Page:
Conventional sales asks; how much is the deal worth? How much did you sell? Most sales people and organizations are fixated on how much is sold and justifiably so. The more that is sold, the healthier the company, the stronger the sales team. How much is an important measurement.
There is another measurement I think needs to get more attention than it does. It’s “when” is it going to be sold.
In sales it’s not good enough to know how much you are going to sell, it’s also important to know when you are going to sell it.
Being able to accurately predict when a sale will close is part of the science of sales. The most successful sales people are good at this and they make a huge impact on an organization.
Organizations need to manage cash, revenue, product deployment, inventory and more. Sales prediction plays a hug role in the success of all of these. Without accurate sales predictions companies are often left scrambling to deliver, face inventory issues, miss Wall St. projections and more.
I don’t see enough focus on the predictability of sales. I rarely see teams or individuals measured on predictability. On the “carrot” side, I can’t say I hear sales people lauded for their accuracy. It doesn’t happen very often and it should.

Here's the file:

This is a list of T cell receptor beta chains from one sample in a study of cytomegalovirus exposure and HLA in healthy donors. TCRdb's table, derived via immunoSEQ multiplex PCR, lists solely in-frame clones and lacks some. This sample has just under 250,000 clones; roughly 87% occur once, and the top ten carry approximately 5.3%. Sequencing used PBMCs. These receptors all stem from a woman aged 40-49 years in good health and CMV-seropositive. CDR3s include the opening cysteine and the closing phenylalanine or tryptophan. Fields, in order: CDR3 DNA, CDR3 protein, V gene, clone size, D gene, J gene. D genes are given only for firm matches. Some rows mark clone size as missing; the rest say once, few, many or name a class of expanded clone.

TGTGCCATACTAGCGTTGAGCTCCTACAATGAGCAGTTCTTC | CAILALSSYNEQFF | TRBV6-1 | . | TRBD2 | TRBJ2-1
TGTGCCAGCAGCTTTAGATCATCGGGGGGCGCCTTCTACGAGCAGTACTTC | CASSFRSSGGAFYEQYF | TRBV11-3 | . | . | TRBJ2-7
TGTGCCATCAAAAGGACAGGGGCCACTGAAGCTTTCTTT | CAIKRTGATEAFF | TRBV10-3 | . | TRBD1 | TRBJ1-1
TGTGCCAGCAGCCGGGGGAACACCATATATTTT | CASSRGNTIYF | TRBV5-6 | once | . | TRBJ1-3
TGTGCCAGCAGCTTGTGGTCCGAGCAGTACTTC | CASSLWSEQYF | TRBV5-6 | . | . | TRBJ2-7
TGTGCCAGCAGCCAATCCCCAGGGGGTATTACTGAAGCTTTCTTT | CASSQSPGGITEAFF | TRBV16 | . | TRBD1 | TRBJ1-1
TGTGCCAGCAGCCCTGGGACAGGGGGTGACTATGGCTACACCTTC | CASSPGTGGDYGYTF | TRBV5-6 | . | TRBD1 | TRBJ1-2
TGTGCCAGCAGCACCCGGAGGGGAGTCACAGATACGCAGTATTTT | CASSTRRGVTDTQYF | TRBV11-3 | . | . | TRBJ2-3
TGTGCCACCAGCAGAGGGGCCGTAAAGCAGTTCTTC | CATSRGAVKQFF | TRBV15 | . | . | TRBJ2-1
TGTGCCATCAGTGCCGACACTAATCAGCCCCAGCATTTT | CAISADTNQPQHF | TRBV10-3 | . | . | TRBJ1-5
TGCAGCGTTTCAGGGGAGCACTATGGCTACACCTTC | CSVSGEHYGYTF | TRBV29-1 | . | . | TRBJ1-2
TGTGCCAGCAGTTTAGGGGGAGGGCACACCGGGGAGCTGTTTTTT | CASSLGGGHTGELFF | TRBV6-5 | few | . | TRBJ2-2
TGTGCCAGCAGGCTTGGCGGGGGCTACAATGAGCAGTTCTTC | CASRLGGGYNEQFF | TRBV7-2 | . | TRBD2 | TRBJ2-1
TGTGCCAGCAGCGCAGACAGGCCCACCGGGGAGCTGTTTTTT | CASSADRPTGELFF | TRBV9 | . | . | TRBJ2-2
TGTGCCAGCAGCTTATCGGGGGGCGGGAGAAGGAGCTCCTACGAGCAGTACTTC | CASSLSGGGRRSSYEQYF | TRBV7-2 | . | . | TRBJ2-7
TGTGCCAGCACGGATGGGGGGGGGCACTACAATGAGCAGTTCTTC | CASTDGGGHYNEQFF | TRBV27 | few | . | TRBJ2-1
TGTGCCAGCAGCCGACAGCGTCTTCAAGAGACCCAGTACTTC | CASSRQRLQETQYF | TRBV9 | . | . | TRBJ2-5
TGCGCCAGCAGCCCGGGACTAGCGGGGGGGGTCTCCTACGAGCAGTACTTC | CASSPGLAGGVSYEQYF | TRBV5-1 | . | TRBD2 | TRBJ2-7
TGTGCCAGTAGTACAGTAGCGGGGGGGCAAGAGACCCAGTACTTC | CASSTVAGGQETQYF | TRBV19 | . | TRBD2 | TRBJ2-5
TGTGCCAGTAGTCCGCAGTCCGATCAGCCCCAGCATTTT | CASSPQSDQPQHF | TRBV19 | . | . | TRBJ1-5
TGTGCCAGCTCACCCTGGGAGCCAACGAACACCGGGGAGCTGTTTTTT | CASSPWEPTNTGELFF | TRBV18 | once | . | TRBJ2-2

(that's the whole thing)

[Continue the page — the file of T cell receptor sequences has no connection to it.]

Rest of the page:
I think every sales person and sales team needs to commit to their numbers. Every quarter they need to tell the organization how much they are going to sell. They need to commit to a monthly number and a quarterly number and standby it. At the end of each quarter commits should be reviewed for accuracy. Who go it right? Who missed it?
Measure the people and teams on how accurate they are and rank them. It’ll provide great insight into who knows their business and who has command of the sales cycle and who doesn’t.
Good sales people make their number. Great sales people make their number and accurately tell you when they will do it.
It’s not good enough just to know how much, you need to know when.
How accurate are you?